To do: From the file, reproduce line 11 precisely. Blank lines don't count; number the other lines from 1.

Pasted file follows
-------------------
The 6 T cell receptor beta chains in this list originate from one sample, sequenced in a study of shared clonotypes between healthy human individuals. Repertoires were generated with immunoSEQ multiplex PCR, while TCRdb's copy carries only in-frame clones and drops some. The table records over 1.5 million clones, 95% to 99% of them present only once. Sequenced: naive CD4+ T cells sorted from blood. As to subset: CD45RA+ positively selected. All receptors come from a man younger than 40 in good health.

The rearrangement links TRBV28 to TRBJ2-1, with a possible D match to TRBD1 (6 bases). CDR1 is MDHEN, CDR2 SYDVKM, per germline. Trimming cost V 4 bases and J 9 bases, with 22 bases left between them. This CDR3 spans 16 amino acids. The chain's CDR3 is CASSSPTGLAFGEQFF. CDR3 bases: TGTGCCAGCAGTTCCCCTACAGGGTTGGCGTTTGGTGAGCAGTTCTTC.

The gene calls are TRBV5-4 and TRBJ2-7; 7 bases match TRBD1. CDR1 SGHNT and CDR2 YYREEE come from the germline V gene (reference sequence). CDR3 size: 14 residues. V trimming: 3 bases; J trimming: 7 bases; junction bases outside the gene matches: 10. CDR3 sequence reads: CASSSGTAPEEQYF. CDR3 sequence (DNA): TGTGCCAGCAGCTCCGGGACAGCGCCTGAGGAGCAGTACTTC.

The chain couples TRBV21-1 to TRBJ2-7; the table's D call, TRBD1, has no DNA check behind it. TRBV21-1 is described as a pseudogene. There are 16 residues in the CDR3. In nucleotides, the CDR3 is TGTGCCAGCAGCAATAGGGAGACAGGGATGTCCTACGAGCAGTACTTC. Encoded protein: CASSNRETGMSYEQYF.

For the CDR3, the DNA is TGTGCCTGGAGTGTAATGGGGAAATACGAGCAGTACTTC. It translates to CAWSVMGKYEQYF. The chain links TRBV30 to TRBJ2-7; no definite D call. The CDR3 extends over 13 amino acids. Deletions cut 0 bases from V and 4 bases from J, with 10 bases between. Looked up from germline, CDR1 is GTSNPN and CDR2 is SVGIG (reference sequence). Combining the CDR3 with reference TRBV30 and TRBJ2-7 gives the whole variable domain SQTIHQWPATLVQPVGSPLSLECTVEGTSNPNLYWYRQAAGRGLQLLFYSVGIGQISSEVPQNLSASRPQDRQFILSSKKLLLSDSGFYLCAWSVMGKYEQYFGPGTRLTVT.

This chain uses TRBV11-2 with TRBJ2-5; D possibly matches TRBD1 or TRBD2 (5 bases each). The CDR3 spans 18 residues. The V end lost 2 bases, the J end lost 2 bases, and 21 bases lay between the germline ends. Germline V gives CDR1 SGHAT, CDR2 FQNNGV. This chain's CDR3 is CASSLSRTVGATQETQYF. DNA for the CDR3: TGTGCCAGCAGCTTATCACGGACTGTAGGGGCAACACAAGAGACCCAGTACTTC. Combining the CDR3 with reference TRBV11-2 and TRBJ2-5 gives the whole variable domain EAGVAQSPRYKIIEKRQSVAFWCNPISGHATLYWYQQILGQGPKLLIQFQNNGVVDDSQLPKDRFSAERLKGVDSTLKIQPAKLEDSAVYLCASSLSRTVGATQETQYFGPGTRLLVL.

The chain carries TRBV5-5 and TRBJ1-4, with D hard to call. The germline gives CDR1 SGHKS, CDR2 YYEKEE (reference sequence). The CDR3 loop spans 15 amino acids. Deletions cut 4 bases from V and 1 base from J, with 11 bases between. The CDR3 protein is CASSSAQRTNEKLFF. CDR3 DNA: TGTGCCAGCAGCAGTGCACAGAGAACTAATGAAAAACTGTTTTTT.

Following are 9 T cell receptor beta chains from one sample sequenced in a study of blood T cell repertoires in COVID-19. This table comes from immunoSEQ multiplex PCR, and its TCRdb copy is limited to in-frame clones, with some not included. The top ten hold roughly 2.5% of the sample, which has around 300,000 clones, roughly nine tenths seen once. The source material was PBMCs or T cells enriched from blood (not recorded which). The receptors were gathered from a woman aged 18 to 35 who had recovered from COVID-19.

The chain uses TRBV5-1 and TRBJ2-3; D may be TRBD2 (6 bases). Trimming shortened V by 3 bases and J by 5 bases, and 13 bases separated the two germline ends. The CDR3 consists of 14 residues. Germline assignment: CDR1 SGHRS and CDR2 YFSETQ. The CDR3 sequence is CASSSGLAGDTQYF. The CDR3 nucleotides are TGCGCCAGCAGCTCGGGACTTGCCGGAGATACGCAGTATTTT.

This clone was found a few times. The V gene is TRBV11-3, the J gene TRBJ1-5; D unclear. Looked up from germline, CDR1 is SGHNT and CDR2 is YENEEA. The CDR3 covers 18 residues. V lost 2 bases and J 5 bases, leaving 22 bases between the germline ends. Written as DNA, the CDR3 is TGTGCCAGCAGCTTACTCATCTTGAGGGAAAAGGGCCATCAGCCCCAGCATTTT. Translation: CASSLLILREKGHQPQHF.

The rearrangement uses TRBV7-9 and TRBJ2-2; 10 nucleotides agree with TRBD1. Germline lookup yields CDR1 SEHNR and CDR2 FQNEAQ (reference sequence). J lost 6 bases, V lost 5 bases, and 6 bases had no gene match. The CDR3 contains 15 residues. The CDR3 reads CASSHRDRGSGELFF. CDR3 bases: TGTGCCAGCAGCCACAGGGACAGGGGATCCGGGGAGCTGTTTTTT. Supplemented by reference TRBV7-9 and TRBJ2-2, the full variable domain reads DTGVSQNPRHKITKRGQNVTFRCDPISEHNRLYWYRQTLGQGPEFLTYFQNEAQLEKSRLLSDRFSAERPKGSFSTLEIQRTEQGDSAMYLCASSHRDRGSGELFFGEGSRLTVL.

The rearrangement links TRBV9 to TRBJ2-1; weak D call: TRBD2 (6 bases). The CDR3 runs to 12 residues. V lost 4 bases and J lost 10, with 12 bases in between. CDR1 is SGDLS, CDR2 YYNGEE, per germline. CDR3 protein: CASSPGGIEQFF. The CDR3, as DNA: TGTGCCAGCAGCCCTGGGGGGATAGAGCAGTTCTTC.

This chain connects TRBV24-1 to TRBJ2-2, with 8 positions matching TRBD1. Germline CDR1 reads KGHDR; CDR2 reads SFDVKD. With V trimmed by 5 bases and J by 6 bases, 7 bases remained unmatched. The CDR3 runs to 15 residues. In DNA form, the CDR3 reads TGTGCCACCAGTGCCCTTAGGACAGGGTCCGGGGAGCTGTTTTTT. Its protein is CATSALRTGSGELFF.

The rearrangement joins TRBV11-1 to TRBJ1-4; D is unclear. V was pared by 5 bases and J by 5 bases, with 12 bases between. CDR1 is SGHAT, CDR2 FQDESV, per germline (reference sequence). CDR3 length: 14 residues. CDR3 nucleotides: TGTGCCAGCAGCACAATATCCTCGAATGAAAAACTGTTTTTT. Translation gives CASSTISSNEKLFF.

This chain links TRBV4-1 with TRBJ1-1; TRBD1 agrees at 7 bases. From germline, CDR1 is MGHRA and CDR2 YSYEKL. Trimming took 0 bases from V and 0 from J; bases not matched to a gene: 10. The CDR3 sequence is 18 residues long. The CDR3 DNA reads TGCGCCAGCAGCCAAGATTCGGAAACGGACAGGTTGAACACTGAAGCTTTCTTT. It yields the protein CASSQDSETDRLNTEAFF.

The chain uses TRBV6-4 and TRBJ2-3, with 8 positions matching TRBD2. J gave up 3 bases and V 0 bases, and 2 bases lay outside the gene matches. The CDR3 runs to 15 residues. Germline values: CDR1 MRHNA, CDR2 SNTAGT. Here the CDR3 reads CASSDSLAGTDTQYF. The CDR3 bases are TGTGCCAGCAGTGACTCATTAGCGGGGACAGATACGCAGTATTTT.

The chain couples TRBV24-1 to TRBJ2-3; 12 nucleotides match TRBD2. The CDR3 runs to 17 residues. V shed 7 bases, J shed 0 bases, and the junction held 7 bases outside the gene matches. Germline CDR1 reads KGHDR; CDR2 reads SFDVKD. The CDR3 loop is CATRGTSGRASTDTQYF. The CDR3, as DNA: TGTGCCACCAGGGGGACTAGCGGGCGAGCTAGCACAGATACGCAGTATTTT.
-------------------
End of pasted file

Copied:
The rearrangement uses TRBV7-9 and TRBJ2-2; 10 nucleotides agree with TRBD1. Germline lookup yields CDR1 SEHNR and CDR2 FQNEAQ (reference sequence). J lost 6 bases, V lost 5 bases, and 6 bases had no gene match. The CDR3 contains 15 residues. The CDR3 reads CASSHRDRGSGELFF. CDR3 bases: TGTGCCAGCAGCCACAGGGACAGGGGATCCGGGGAGCTGTTTTTT. Supplemented by reference TRBV7-9 and TRBJ2-2, the full variable domain reads DTGVSQNPRHKITKRGQNVTFRCDPISEHNRLYWYRQTLGQGPEFLTYFQNEAQLEKSRLLSDRFSAERPKGSFSTLEIQRTEQGDSAMYLCASSHRDRGSGELFFGEGSRLTVL.